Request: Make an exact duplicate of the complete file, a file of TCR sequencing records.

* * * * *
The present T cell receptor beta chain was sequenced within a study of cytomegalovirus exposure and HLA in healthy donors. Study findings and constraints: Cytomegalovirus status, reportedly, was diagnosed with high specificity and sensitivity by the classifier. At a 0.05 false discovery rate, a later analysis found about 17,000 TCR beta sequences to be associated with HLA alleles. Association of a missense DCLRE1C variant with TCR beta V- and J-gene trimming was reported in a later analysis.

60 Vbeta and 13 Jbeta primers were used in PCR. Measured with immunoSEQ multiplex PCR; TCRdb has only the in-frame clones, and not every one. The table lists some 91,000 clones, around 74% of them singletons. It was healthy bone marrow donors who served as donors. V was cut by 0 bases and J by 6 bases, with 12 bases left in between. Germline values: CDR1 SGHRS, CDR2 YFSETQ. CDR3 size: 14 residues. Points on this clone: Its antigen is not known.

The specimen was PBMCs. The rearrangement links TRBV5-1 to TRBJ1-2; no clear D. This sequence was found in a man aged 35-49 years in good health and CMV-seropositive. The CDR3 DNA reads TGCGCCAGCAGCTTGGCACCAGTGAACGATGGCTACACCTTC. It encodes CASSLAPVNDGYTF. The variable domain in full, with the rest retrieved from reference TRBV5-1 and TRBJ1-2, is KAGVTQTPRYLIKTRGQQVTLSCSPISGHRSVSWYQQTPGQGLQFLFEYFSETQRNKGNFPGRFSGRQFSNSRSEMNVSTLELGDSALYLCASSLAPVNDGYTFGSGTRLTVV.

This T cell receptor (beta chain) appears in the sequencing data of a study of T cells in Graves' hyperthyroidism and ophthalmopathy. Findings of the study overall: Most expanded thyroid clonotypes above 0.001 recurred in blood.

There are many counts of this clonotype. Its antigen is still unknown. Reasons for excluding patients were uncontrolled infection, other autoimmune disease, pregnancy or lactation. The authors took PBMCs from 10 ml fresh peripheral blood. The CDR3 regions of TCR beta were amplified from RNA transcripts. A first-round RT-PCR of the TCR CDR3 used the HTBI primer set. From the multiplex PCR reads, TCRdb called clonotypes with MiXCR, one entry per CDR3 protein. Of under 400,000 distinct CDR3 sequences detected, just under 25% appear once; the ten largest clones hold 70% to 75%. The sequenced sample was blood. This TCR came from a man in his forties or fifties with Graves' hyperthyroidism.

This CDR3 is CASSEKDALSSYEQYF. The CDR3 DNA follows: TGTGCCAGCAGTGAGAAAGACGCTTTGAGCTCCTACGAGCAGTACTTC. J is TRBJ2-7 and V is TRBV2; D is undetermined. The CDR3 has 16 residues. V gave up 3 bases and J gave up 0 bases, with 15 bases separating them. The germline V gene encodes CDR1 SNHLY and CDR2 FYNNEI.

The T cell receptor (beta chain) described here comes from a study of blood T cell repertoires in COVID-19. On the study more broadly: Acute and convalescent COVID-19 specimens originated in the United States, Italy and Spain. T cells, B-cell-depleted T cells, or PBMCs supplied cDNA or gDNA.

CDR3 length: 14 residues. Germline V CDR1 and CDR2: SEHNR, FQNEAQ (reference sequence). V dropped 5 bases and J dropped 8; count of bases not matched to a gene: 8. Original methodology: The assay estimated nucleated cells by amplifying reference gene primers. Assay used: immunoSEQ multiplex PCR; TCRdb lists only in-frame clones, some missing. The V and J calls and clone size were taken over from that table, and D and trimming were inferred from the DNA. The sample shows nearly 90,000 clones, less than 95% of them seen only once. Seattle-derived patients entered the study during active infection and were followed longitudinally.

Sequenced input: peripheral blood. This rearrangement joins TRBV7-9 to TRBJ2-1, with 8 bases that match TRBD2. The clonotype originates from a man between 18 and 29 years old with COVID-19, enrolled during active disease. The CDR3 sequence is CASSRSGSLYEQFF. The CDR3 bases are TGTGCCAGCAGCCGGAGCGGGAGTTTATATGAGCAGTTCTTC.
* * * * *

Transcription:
The present T cell receptor beta chain was sequenced within a study of cytomegalovirus exposure and HLA in healthy donors. Study findings and constraints: Cytomegalovirus status, reportedly, was diagnosed with high specificity and sensitivity by the classifier. At a 0.05 false discovery rate, a later analysis found about 17,000 TCR beta sequences to be associated with HLA alleles. Association of a missense DCLRE1C variant with TCR beta V- and J-gene trimming was reported in a later analysis.

60 Vbeta and 13 Jbeta primers were used in PCR. Measured with immunoSEQ multiplex PCR; TCRdb has only the in-frame clones, and not every one. The table lists some 91,000 clones, around 74% of them singletons. It was healthy bone marrow donors who served as donors. V was cut by 0 bases and J by 6 bases, with 12 bases left in between. Germline values: CDR1 SGHRS, CDR2 YFSETQ. CDR3 size: 14 residues. Points on this clone: Its antigen is not known.

The specimen was PBMCs. The rearrangement links TRBV5-1 to TRBJ1-2; no clear D. This sequence was found in a man aged 35-49 years in good health and CMV-seropositive. The CDR3 DNA reads TGCGCCAGCAGCTTGGCACCAGTGAACGATGGCTACACCTTC. It encodes CASSLAPVNDGYTF. The variable domain in full, with the rest retrieved from reference TRBV5-1 and TRBJ1-2, is KAGVTQTPRYLIKTRGQQVTLSCSPISGHRSVSWYQQTPGQGLQFLFEYFSETQRNKGNFPGRFSGRQFSNSRSEMNVSTLELGDSALYLCASSLAPVNDGYTFGSGTRLTVV.

This T cell receptor (beta chain) appears in the sequencing data of a study of T cells in Graves' hyperthyroidism and ophthalmopathy. Findings of the study overall: Most expanded thyroid clonotypes above 0.001 recurred in blood.

There are many counts of this clonotype. Its antigen is still unknown. Reasons for excluding patients were uncontrolled infection, other autoimmune disease, pregnancy or lactation. The authors took PBMCs from 10 ml fresh peripheral blood. The CDR3 regions of TCR beta were amplified from RNA transcripts. A first-round RT-PCR of the TCR CDR3 used the HTBI primer set. From the multiplex PCR reads, TCRdb called clonotypes with MiXCR, one entry per CDR3 protein. Of under 400,000 distinct CDR3 sequences detected, just under 25% appear once; the ten largest clones hold 70% to 75%. The sequenced sample was blood. This TCR came from a man in his forties or fifties with Graves' hyperthyroidism.

This CDR3 is CASSEKDALSSYEQYF. The CDR3 DNA follows: TGTGCCAGCAGTGAGAAAGACGCTTTGAGCTCCTACGAGCAGTACTTC. J is TRBJ2-7 and V is TRBV2; D is undetermined. The CDR3 has 16 residues. V gave up 3 bases and J gave up 0 bases, with 15 bases separating them. The germline V gene encodes CDR1 SNHLY and CDR2 FYNNEI.

The T cell receptor (beta chain) described here comes from a study of blood T cell repertoires in COVID-19. On the study more broadly: Acute and convalescent COVID-19 specimens originated in the United States, Italy and Spain. T cells, B-cell-depleted T cells, or PBMCs supplied cDNA or gDNA.

CDR3 length: 14 residues. Germline V CDR1 and CDR2: SEHNR, FQNEAQ (reference sequence). V dropped 5 bases and J dropped 8; count of bases not matched to a gene: 8. Original methodology: The assay estimated nucleated cells by amplifying reference gene primers. Assay used: immunoSEQ multiplex PCR; TCRdb lists only in-frame clones, some missing. The V and J calls and clone size were taken over from that table, and D and trimming were inferred from the DNA. The sample shows nearly 90,000 clones, less than 95% of them seen only once. Seattle-derived patients entered the study during active infection and were followed longitudinally.

Sequenced input: peripheral blood. This rearrangement joins TRBV7-9 to TRBJ2-1, with 8 bases that match TRBD2. The clonotype originates from a man between 18 and 29 years old with COVID-19, enrolled during active disease. The CDR3 sequence is CASSRSGSLYEQFF. The CDR3 bases are TGTGCCAGCAGCCGGAGCGGGAGTTTATATGAGCAGTTCTTC.